violation if it is conduct by a person that involves—

 

(a)    

acting as an agent for another in connection with activities relating to

 

conduct constituting the commission of a gross human rights abuse or

 

violation,

 

(b)    

directing, or sponsoring, such activities,

 

(c)    

profiting from such activities, or

 

(d)    

materially assisting such activities.

 

(6G)    

The cases in which a person materially assists activities for the purposes of

 

subsection (6F) (d) include those where the person—

 

(a)    

provides goods or services in support of the carrying out of the activities,

 

or

 

(b)    

otherwise provides any financial or technological support in connection

 

with their carrying out.”

 

Member’s explanatory statement

 

This amendment, which is consequential on Amendment 1, would define what constitutes the

 

commission of a gross human rights abuse or violation. This would include the torture of a person

 

who has sought to expose the illegal activity of a public official, or the torture of a person who had

 

sought to defend human rights or fundamental freedoms, by a public official or a person acting in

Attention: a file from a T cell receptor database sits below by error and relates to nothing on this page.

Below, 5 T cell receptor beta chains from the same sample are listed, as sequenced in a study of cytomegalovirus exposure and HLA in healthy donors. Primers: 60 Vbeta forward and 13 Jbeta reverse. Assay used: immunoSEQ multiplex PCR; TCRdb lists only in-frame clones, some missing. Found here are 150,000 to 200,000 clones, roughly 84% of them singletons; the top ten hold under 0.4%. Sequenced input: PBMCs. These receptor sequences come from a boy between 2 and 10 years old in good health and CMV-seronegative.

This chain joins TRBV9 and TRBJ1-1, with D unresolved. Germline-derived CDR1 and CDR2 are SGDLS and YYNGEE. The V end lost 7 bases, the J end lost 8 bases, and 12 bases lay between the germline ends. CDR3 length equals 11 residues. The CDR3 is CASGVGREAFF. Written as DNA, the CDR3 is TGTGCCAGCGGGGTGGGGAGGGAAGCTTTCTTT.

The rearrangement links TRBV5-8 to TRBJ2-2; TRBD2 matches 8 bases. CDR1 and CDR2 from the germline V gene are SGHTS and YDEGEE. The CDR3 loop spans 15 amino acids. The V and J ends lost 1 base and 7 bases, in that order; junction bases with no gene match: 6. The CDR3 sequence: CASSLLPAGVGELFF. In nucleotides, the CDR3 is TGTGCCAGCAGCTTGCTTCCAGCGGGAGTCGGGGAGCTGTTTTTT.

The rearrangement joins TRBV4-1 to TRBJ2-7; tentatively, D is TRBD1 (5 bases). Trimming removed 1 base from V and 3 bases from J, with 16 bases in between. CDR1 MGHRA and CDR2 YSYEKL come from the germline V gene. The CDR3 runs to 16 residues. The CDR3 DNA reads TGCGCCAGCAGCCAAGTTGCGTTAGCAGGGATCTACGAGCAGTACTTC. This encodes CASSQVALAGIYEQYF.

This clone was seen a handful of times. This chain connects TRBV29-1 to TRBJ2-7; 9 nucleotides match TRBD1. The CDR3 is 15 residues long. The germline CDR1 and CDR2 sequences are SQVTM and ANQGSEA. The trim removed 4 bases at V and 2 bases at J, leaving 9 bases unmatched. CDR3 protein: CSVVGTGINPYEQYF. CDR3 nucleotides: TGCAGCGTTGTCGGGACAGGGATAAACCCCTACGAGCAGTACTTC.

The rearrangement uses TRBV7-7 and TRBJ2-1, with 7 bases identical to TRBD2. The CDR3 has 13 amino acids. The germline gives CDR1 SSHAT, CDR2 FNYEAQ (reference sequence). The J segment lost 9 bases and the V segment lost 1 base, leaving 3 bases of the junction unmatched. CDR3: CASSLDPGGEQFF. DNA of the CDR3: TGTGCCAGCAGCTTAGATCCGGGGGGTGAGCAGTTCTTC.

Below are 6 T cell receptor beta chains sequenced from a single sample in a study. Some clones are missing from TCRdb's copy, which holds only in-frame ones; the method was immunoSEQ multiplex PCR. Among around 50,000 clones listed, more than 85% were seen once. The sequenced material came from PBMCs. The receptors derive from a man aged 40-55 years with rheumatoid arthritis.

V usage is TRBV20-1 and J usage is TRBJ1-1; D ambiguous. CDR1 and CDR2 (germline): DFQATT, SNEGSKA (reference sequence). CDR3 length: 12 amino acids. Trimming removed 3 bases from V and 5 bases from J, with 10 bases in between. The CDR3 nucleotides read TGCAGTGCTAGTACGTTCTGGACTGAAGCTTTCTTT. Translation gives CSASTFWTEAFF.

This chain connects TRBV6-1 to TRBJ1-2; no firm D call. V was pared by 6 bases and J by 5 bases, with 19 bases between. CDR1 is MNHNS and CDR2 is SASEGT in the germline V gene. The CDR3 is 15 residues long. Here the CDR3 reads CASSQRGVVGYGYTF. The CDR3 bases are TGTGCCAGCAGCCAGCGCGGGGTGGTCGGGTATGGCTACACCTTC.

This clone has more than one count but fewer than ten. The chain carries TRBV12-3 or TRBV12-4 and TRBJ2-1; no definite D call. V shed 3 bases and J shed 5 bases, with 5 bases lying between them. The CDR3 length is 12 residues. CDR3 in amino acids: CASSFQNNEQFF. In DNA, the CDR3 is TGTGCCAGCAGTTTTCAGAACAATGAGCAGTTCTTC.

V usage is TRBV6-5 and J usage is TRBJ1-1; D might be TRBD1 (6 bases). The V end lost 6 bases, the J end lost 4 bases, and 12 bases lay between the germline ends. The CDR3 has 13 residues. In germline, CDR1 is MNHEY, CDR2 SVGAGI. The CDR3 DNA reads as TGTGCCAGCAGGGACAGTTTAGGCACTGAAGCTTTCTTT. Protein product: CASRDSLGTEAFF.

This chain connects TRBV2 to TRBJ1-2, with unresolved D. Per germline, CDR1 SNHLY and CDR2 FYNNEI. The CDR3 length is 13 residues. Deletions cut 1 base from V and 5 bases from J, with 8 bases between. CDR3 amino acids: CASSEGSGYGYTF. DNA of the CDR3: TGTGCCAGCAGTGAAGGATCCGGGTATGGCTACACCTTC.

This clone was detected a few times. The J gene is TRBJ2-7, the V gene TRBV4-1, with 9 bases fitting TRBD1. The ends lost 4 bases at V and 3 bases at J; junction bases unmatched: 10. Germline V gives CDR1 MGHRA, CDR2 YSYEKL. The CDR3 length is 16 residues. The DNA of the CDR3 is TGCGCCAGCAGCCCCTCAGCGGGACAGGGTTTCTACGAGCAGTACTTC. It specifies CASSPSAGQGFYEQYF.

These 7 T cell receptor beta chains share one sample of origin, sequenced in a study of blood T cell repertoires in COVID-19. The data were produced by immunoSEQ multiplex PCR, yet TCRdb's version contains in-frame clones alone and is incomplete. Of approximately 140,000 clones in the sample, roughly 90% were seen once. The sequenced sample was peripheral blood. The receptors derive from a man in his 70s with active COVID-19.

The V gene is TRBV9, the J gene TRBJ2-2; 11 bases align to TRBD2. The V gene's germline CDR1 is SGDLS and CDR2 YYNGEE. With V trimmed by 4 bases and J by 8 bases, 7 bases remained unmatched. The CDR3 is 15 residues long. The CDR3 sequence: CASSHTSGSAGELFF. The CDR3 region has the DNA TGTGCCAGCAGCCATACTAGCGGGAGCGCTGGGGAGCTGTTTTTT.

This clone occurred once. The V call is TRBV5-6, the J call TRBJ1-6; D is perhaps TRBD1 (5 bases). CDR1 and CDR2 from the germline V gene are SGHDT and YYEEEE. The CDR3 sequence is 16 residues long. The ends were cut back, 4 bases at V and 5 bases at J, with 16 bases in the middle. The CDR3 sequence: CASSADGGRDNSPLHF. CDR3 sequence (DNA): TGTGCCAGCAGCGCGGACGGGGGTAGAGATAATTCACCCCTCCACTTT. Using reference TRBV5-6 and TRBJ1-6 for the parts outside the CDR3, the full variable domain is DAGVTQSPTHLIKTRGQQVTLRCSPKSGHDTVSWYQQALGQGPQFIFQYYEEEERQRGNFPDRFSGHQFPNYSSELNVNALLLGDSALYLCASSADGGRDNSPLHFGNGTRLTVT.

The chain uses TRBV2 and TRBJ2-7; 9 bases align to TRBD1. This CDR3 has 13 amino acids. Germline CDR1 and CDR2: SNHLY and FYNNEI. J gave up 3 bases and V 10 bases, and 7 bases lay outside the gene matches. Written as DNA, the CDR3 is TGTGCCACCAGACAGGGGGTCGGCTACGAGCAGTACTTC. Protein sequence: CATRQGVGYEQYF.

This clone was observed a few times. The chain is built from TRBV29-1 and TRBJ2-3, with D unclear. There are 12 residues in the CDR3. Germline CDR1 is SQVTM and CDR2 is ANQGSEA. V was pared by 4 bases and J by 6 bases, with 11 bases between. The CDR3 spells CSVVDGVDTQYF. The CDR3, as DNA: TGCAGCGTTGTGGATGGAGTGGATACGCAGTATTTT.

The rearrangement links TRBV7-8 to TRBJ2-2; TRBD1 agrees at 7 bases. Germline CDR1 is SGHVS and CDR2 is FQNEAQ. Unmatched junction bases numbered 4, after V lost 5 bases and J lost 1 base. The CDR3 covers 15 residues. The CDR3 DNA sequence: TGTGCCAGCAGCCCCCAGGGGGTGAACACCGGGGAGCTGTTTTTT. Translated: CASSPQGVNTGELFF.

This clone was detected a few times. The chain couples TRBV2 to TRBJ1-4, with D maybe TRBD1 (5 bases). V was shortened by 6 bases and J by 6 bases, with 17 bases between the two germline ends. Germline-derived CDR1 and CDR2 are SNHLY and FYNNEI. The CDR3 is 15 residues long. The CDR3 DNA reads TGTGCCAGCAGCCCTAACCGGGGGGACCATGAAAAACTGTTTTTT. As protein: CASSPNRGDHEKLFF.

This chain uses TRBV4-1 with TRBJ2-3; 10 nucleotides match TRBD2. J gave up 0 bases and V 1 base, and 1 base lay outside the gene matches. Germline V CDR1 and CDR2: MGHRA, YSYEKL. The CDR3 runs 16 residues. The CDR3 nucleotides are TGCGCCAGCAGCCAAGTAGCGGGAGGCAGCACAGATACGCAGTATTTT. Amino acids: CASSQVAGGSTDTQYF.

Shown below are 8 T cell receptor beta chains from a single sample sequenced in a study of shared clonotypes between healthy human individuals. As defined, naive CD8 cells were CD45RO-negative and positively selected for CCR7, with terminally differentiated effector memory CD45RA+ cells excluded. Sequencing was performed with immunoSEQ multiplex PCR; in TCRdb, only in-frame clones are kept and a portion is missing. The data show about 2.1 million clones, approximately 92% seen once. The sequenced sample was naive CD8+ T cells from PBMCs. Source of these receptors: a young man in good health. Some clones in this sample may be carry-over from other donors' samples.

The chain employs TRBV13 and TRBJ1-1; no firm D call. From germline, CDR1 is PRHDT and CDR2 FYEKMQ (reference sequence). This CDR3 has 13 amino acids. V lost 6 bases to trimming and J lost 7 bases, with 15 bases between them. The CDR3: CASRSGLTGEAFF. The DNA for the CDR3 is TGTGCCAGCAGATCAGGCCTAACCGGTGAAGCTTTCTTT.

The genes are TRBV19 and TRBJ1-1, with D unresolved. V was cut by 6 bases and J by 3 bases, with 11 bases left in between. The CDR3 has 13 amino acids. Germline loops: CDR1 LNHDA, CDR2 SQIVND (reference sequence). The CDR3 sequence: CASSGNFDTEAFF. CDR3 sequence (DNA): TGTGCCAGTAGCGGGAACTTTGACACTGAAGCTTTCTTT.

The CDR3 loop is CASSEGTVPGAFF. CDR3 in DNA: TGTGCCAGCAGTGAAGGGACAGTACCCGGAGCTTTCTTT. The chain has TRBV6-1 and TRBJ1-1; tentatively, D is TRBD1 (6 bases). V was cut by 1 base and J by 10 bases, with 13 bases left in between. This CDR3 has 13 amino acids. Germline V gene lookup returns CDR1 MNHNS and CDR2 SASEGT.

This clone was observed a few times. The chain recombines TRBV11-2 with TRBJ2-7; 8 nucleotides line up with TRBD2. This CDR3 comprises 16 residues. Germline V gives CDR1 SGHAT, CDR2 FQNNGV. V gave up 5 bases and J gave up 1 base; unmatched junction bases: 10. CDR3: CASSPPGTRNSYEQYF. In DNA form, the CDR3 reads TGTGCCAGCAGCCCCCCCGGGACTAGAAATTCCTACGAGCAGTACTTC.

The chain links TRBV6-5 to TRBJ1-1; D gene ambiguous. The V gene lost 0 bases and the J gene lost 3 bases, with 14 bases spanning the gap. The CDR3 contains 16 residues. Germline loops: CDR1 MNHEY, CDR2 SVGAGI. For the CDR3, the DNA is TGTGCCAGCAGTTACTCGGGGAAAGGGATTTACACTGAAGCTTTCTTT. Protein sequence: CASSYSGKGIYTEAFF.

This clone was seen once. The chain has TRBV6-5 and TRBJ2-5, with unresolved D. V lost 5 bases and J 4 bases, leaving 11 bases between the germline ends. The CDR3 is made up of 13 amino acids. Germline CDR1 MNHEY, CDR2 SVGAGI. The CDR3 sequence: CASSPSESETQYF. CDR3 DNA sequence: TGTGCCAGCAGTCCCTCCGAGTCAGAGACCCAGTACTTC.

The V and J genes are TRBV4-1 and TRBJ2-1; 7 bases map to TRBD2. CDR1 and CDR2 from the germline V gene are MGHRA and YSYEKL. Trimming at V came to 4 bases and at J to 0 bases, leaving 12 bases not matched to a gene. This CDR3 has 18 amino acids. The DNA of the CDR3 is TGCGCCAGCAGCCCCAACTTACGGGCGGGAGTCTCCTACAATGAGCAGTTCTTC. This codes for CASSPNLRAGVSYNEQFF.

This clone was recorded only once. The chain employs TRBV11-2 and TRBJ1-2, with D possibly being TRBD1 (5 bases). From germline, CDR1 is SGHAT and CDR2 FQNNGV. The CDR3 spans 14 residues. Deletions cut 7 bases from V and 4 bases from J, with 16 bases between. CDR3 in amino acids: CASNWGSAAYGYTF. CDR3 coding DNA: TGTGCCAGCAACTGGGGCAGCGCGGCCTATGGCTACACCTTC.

an official capacity.

 

Sir Alan Duncan

 

3

 

Clause  1,  page  3,  line  2,  leave out “(d)” and insert “(h)”

 

Member’s explanatory statement

 

This amendment expands the reference in Clause 1 to subsection (2) so that it covers paragraphs

 

(e) to (h) of that subsection (as well as paragraphs (a) to (d)).

 


 

Helen Goodman

 

32

 

Clause  21,  page  18,  line  34,  leave out “3 years” and insert “12 months”

 

Helen Goodman

 

33

 

Clause  21,  page  18,  line  36,  leave out “3 years” and insert “12 months”

 


 

Helen Goodman

 

34

 

Clause  25,  page  20,  line  14,  leave out “3 years” and insert “12 months”


 
 

Notices of Amendments: 27 February 2018                  

4

 

Sanctions and Anti-Money Laundering Bill-[Lords], continued

 
 

Helen Goodman

 

35

 

Clause  25,  page  20,  line  16,  leave out “3 years” and insert “12 months”

 


 

Helen Goodman

 

24

 

Clause  27,  page  20,  line  39,  leave out “the purpose stated in them under section

 

1(3)” and insert—

 

“(a)    

the purpose stated in them under section 1(3);

 

(b)    

the humanitarian impact;

 

(c)    

any British citizen, a British Overseas Territories citizen or British

 

overseas citizen who is not the intended target of sanctions issued under

 

this Act but who is directly or indirectly impacted by the imposition of